With cheers, laughter and tears of joy, 23 men and women became the first to graduate from the innovative Careers for a Cause job training program and are poised to become case managers and other workers in the growing homeless services industry.
Many of the graduates had struggled to find jobs in the past, and some had experienced homelessness themselves.
“I am thankful to everyone who took a chance on this class,” said Kimberly Brown, who just got hired as a case manager with A Step to Freedom, a community-based organization that provides housing and supportive services to people experiencing homelessness. “Thank you for taking the leap of faith.”
Careers for a Cause was developed by the Office of Supervisor Mark Ridley-Thomas, in partnership with Los Angeles County’s Workforce Development, Aging and Community Services Department (WDACS), Los Angeles Southwest College, St. Joseph’s Center, and the South Los Angeles Transit Empowerment Zone (SLATE-Z) to expand the County’s homeless services industry. The eight-week program offered career exploration and assessment, job shadowing, skills training, on-the-job coaching, and job retention support. In addition, students received wrap-around support services and a stipend.
Several of the graduates have already been hired by homeless services agencies, and others are currently undergoing the interview process for outreach, case management, and data entry positions. Two people left the program early after being invited to join the staff of nonprofit agencies serving homeless youth.
Among the prospective or new employers for Careers for a Cause graduates are St. Joseph Center, Homeless Outreach Program Integrated Care System (HOPICS), Southern California Health and Rehabilitation Program (SCHARP), Coalition For Responsible Community Development (CRCD), The Good Seed, Upward Bound House, Salvation Army, WellNest, Volunteers of America, LA Family Housing, and the Los Angeles Housing Services Authority (LAHSA).
“We need innovative solutions that create pathways to living wage careers,” Supervisor Ridley-Thomas said. “Careers for a Cause meets that challenge by providing individuals the opportunity for meaningful employment.”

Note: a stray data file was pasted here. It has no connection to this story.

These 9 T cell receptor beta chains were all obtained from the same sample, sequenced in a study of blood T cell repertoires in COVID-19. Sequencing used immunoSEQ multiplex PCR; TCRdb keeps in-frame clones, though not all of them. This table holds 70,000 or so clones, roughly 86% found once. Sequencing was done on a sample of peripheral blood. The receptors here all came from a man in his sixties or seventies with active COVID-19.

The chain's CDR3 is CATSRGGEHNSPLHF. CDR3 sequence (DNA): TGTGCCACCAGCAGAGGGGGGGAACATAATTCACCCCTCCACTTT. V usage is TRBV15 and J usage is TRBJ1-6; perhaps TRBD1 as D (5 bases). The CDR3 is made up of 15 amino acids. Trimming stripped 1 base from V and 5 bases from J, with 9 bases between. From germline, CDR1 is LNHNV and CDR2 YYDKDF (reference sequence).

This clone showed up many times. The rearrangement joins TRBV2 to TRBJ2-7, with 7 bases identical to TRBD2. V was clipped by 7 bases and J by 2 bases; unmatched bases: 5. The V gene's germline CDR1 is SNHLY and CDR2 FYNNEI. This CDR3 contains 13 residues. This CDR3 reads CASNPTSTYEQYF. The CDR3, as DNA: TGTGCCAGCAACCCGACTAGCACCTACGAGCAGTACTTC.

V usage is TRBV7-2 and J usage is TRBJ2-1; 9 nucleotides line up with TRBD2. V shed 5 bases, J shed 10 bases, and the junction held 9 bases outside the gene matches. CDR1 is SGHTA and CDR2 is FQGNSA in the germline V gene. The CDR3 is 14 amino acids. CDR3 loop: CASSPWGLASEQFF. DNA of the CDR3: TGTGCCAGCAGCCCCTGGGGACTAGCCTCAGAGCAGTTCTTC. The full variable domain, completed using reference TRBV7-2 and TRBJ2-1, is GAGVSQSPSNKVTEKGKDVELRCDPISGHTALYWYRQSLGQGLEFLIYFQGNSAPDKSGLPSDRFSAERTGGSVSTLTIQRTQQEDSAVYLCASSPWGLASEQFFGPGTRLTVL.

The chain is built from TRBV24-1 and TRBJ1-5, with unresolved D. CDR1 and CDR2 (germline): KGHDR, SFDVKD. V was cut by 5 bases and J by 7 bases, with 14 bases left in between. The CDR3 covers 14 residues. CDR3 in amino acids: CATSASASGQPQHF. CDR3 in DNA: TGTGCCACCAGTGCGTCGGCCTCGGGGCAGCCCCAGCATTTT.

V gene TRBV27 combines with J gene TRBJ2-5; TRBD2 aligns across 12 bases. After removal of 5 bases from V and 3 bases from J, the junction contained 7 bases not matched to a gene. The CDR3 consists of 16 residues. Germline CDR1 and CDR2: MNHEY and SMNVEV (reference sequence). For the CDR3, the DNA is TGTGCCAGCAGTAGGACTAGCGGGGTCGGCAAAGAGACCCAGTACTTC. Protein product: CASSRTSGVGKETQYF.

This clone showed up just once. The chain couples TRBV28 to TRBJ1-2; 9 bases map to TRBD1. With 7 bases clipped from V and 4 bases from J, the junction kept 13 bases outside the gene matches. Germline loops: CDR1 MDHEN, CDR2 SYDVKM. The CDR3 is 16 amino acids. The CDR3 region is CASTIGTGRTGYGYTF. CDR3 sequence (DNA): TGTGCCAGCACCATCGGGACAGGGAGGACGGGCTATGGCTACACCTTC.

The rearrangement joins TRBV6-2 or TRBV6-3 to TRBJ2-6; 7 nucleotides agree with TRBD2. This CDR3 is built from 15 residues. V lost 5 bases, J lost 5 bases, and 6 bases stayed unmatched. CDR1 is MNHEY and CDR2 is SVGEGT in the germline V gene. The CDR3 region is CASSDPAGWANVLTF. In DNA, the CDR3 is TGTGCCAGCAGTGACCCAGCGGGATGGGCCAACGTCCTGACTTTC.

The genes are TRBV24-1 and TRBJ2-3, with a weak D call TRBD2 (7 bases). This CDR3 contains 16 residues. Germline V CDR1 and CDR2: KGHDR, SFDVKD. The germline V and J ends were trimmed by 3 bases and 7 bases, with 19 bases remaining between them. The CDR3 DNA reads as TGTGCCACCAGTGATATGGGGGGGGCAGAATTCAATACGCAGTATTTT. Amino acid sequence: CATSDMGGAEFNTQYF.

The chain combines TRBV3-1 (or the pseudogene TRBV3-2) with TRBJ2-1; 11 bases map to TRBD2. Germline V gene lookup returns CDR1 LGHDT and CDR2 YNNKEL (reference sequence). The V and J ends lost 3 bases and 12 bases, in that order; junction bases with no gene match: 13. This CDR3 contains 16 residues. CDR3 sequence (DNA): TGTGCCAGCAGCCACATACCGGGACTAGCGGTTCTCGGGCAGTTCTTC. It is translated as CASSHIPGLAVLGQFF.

Los Angeles County Workforce Development Board Interim Executive Director Cherylynn Hoff said Careers for a Cause can help to break the cycle of poverty and transform lives. “Careers for a Cause is about so much more than just job placement — it is about supporting the development of self-sufficient, efficacious individuals who are leaders in their families, communities and workplaces, working on personal and interdependent levels to break cycles of generational poverty and trauma.”
“It has been a true honor to have Los Angeles Southwest College host the critical Careers For A Cause program and we are very appreciative of all of our partners in this effort, especially Supervisor Mark Ridley-Thomas and his dedicated team,” said Dr. Seher Awan, president of Los Angeles Southwest College (LASC), where the classes where held. “The LASC students who graduated from this program have been provided by our Noncredit Adult and Continuing Education Services instructors with the necessary skills to find success in the social and homeless services sector in order to assist those most in need of support and a helping hand.”
“The Careers For A Cause graduates now have the ability to make a generational change in the lives of so many,” Dr. Awan added. “While I know that their future work will not be easy, it will be of the utmost importance in addressing the most pressing of challenges in our county. I have full confidence that these students have been prepared for all that comes next in their professional responsibilities.”
Since the passage of Measure H, the homeless services industry has more than 2,400 jobs.
According to the Los Angeles County Homeless Initiative, more than 1,400 jobs were filled in first 15 months during the first wave of hiring after Measure H passed, from July 2017 through September 2018. Since then, about 400 jobs are being filled every three months. Careers for a Cause was created to address the growing demand for well-trained workers as well as to create job opportunities for local residents.
Earl Williams, one of the graduates, said it provided him with a sense of hope and confidence. “I was initially scared to say I needed help. Because of the staff, I can now trust. I can be myself and I can now look my mom in the eye and say I did it.”
Algenia Harding, another graduate, said she had just lost her job, had her car repossessed, and was on the verge of being evicted when she was accepted into Careers for Cause. “I started crying because this opportunity allowed me to get out of my current situation, but most importantly help others.”